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Salinity effects on plasma ion levels, cortisol, and osmolality in

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Comparative Biochemistry and Physiology, Part A 192 (2016) 38–43
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Salinity effects on plasma ion levels, cortisol, and osmolality in Chinook
salmon following lethal sampling
Heather A. Stewart a,⁎, David L.G. Noakes a,c, Karen M. Cogliati a, James T. Peterson a,b,
Martin H. Iversen d, Carl B. Schreck b,a
a Department of Fisheries and Wildlife, Oregon State University, 104 Nash Hall, Corvallis, OR 97331-3803, USA b U.S. Geological Survey, Oregon Cooperative Fish and Wildlife Research Unit, Department of Fisheries and Wildlife, Oregon State University, 104 Nash Hall, Corvallis, OR 97331-3803, USA c Oregon Hatchery Research Center, 2418 East Fall Creek Road, Alsea, OR 97324, USA d Faculty of Biosciences and Aquaculture, University of Nordland, 8049 Bodø, Norway

article info
Article history: Received 4 August 2015 Received in revised form 28 October 2015 Accepted 16 November 2015 Available online 18 November 2015
Keywords: Cortisol Delayed sampling Euthanasia Magnesium MS-222 Oncorhynchus tshawytscha Osmoregulation Saltwater challenge Smolt Sodium

Studies on hydromineral balance in fishes frequently employ measurements of electrolytes following euthanasia. We tested the effects of fresh- or salt-water euthanasia baths of tricaine mesylate (MS-222) on plasma magnesium (Mg2+) and sodium (Na+) ions, cortisol and osmolality in fish exposed to saltwater challenges, and the ion and steroid hormone fluctuations over time following euthanasia in juvenile spring Chinook salmon (Oncorhynchus tshawytscha). Salinity of the euthanasia bath affected plasma Mg2+ and Na+ concentrations as well as osmolality, with higher concentrations in fish euthanized in saltwater. Time spent in the bath positively affected plasma Mg2+ and osmolality, negatively affected cortisol, and had no effect on Na+ concentrations. The difference of temporal trends in plasma Mg2+ and Na+ suggests that Mg2+ may be more sensitive to physiological changes and responds more rapidly than Na+. When electrolytes and cortisol are measured as endpoints after euthanasia, care needs to be taken relative to time after death and the salinity of the euthanasia bath.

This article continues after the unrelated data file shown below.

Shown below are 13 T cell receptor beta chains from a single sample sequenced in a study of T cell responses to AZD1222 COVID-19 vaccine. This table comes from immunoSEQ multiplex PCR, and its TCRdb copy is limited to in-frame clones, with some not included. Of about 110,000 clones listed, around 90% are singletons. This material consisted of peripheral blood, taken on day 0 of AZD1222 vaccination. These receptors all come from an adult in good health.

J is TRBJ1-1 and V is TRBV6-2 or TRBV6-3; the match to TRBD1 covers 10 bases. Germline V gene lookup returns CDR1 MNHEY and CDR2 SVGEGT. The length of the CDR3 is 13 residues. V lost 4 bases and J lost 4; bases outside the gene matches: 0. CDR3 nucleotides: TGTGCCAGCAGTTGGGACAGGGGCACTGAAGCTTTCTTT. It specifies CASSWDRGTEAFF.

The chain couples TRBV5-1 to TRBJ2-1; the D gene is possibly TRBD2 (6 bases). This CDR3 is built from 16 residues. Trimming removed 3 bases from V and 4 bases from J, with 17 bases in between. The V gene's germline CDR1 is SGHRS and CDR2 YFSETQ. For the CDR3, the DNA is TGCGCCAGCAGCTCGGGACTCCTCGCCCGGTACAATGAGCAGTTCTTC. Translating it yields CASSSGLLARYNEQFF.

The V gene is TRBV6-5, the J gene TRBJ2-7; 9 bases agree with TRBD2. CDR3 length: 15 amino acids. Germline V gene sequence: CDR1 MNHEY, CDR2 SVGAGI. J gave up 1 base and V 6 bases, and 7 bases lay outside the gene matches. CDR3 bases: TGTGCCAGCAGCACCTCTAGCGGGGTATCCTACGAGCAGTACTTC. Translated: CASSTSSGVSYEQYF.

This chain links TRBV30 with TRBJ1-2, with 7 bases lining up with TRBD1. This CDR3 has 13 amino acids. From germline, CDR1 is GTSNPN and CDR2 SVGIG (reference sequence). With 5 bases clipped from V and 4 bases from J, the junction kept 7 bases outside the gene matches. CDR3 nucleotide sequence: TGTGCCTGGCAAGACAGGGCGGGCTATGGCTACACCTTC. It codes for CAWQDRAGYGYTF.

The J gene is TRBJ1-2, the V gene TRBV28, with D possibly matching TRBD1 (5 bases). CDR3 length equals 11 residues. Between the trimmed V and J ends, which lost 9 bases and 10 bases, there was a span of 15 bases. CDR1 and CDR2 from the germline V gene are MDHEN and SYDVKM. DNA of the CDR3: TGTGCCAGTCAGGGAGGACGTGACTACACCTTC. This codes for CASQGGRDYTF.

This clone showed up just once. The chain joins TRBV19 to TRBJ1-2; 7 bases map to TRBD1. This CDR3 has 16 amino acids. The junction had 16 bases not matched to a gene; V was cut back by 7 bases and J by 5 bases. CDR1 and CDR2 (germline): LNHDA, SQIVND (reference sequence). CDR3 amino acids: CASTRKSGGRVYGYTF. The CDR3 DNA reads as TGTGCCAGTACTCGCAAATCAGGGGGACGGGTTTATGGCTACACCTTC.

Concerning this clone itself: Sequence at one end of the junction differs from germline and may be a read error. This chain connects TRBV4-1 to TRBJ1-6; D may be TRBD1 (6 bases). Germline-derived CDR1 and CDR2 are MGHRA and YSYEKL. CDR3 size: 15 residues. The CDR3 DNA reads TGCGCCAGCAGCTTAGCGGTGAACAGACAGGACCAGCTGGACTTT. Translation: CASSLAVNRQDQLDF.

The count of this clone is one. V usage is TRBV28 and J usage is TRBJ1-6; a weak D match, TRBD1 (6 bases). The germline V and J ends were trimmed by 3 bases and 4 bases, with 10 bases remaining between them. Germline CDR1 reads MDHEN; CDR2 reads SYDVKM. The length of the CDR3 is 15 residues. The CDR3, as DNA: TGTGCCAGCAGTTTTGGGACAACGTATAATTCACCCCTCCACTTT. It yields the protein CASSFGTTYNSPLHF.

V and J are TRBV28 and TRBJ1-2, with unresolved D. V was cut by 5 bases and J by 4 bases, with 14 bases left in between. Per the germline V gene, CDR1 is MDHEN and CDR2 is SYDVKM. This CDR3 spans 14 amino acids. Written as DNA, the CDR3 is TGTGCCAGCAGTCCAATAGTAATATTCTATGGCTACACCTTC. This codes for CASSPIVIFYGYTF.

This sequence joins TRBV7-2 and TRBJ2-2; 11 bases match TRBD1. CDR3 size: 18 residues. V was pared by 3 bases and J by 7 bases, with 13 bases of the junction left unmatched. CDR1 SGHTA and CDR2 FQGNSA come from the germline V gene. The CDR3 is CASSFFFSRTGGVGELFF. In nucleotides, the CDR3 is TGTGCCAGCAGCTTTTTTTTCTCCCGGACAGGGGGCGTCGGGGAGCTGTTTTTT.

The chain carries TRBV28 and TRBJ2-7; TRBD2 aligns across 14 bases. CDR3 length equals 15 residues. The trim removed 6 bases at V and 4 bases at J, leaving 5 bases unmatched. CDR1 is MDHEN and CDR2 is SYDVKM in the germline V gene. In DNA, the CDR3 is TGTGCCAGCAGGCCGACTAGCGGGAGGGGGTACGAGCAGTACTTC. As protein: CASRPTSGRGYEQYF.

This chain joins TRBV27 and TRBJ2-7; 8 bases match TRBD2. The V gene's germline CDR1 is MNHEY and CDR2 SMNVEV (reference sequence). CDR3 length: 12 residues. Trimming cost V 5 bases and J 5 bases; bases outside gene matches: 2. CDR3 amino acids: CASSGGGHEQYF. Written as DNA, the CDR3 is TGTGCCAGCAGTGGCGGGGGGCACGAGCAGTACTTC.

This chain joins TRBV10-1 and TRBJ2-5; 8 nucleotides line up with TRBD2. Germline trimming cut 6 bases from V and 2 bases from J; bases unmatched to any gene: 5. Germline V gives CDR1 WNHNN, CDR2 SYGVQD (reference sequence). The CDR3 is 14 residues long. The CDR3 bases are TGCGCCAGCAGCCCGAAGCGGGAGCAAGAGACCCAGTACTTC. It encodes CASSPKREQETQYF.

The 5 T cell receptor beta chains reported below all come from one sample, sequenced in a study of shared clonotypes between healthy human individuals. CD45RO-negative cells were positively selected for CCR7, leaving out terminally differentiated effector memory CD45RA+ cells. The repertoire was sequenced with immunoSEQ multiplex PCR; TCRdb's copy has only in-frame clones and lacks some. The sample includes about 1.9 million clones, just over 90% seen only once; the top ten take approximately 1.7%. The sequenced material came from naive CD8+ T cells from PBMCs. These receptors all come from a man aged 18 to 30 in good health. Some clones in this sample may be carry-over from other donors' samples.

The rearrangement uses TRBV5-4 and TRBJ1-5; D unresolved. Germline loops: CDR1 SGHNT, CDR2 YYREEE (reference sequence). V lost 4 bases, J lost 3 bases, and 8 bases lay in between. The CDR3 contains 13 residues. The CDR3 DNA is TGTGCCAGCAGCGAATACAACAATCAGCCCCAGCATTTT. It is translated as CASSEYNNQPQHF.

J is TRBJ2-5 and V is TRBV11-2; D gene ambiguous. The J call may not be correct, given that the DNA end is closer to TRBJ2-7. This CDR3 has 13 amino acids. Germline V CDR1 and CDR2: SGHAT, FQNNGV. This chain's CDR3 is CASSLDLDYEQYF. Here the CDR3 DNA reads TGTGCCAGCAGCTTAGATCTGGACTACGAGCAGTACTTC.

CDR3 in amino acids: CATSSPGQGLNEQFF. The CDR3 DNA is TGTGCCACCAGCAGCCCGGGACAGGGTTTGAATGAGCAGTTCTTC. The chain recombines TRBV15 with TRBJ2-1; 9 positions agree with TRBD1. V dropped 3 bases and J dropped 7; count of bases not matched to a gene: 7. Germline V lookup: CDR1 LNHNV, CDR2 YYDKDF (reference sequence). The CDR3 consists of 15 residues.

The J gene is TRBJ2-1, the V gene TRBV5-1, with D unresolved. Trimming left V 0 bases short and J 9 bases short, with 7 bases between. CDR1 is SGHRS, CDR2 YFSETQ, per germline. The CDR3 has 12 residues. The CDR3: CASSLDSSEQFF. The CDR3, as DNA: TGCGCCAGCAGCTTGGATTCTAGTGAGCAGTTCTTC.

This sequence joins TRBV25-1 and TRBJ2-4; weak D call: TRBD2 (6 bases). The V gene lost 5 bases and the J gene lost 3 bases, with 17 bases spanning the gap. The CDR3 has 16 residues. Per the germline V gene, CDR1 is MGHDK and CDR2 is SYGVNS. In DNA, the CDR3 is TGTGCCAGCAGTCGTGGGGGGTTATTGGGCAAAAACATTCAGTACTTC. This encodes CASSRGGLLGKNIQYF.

© 2015 Elsevier Inc. All rights reserved.

1. Introduction
The study of hydromineral balance of fishes frequently necessitates the measurement of plasma electrolytes (Clarke and Blackburn, 1977; Congleton, 2006). Changes in blood chemistry such as spikes in glucose or cortisol, which can cause ion movement, occur in as little as 2 min following a stressor (Svobodová et al., 1999). To avoid progressive changes in ion concentrations, fish are typically captured and immediately euthanized with lethal doses of anesthetic (Wedemeyer et al., 1990; Congleton, 2006). Unlike lower immobilizing doses of anesthetic, the lethal dose is believed to prevent a stress response that would cause a cascade of physiological changes (Wedemeyer, 1970; Strange and Schreck, 1978; Barton and Peter, 1982; Congleton, 2006). Fish from freshwater or saltwater holding salinities are euthanized by anesthetic overdose (Strange and Schreck, 1978; Ewing and Birks, 1982; Carter et al., 2011). Acute physiological changes can indicate passive water movement